I’m not entirely sure I should be posting about this at all, but here goes:

   My uncle has terminal cancer and is dying. He was given 3 weeks to live about 5 weeks ago, but he’s still kicking. Well, as much as one can kick while in extreme pain and slowly starving to death (which is what happens to most cancer patients, they tell me). So, my family is organizing a sort of non-traditional get-together in his honor this weekend. They’re calling it a “living wake”, but it’s mostly just everybody getting together in order to say goodbye.

   I don’t have a lot of experience with death, so I’m not sure how common this sort of thing is. When I told my mom about it, she kind of scoffed at the idea, chalking it up, perhaps, the the famed pretentiousness of my dad’s (her ex-husband’s) side of the family. Bullshit family circus aside, it strikes me as a very good idea. I mean, how many people actually have the luxury of saying goodbye? Not many, I’d wager.  I’m kind of struggling with the idea of going, mostly b/c it’s happening in a couple of days, and I was given NO advance notice about it. But, having to take off work seems a small price to pay in order to see a member of my family for the last time.

   “Her dad’s brother-in-law” my mom called him to someone who inquired about my news. Um, sorry ma, but the fact that he’s a relative by marriage doesn’t change the fact that he’s family, that he’s been around since I was little, that he used to pick me up & put me on his shoulders at Mardi Gras parades. I don’t know why my mom is being so antagonistic about this, but I’m starting to think that her resentment towards my dad has blanketed over her perception of half of my relations like so much whitewash on a picket fence. That’s life, I guess. In order to get by with as little pain as possible, you have to put up a barrier to keep yourself at a safe distance from feeling actual emotions. I can’t say I don’t totally relate to this. I’m not getting misty and teary over this death. Maybe it just hasn’t sunk in yet, but it needs to soon, b/c I’m starting to feel like some heartless automaton. I know in my heart that if I don’t go to this “wake”, it won’t be because I’m to busy or because I’ll miss work, but instead because most of my daily life is lived in the comfort of an electronic bubble, safe from messy emotions. It’s been so long since I’ve felt real hurt in my heart, and I’m so deeply scared of opening the floodgates of my own emotional stores. In my life, it’s always seemed like any show of vulnerablity is practically an invitation for someone to come along and cut you to ribbons. For no good reason. What kind of life is that, anyway?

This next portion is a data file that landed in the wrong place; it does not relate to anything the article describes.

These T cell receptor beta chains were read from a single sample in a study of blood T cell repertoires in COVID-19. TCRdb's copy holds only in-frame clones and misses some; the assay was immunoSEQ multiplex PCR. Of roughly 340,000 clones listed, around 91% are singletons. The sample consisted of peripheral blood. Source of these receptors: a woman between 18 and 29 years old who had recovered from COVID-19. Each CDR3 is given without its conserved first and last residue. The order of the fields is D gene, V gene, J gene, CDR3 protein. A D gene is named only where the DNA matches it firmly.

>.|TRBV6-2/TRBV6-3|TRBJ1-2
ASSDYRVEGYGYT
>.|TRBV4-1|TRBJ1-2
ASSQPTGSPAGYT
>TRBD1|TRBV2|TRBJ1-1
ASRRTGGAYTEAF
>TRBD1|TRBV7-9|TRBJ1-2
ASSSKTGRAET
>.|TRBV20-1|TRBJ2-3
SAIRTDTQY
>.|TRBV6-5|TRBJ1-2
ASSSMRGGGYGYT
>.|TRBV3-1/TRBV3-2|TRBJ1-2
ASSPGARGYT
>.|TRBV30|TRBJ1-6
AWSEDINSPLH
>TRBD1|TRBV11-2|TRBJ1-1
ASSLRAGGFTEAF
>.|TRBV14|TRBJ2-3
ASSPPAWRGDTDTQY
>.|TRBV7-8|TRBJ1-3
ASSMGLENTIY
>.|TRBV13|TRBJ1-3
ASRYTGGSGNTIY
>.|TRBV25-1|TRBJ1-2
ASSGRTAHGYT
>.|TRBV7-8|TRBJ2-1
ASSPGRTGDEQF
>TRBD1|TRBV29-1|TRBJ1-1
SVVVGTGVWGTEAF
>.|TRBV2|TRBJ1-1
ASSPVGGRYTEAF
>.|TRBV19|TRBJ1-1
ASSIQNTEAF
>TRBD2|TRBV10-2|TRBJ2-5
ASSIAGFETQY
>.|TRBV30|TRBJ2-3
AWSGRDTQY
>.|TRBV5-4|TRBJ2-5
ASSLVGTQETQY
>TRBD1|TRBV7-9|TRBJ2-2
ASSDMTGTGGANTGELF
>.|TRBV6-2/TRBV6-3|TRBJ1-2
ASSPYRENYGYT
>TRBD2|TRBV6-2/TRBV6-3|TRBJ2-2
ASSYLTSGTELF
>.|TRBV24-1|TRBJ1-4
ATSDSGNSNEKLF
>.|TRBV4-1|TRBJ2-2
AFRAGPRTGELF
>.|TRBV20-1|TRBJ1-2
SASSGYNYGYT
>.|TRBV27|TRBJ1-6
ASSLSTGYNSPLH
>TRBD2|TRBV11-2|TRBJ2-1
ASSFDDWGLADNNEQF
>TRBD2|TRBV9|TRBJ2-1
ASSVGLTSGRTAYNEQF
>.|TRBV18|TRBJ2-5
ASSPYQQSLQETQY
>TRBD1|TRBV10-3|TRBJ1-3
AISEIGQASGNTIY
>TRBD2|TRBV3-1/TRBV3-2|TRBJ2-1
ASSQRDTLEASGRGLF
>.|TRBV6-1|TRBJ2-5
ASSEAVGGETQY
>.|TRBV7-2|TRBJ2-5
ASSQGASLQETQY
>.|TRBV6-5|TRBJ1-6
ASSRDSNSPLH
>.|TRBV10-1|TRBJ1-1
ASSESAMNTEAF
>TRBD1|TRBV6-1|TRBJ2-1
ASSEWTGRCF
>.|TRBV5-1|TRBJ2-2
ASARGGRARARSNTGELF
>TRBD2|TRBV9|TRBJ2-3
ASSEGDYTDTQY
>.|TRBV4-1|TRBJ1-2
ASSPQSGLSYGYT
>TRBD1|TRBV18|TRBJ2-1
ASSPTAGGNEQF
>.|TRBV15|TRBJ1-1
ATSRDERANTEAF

But, back to the point of the post, “living wakes”. I was waffling on whether or not to go, b/c the whole concept, while logical, seemed weird. Weirder still was the choice, my mom observed, was laid before me, “Look at it this way, you can either go down there now, or in a week or so for the funeral.” The choice is pretty clear, no? I mean, it just doesn’t makes sense to wait until he dies to go down there & pay my respects when just the week before he was actually around. In the living room. Propped up on a hospital bed. Next to the table laid out with pickapepper jelly and muffelatas. I dunno, the thought of my uncle in a limbo state of living-but-not-really is extremely sad, but there is a bit of humor there, too. Honestly, the whole thing is reminding me of ‘Waking Ned Divine’:

“Michael O’Sullivan was my great friend. But I don’t ever remember telling him that. The words that are spoken at a funeral are spoken too late for the man who is dead. What a wonderful thing it would be to visit your own funeral. To sit at the front and hear what was said, maybe say a few things yourself. Michael and I grew old together. But at times, when we laughed, we grew young. If he was here now, if he could hear what I say, I’d congratulate him on being a great man, and thank him for being a friend.”

   For those of you who haven’t seen it, it’s a beautiful film about life and death and friendship. I’ll try to keep it in mind as a positive focal point while I make my way down to my hometown this weekend to not bury my uncle. I just hope this gathering serves to ease some of his pain and make his last days of this life some of the most beautiful, if bittersweet.

See you all Monday, then.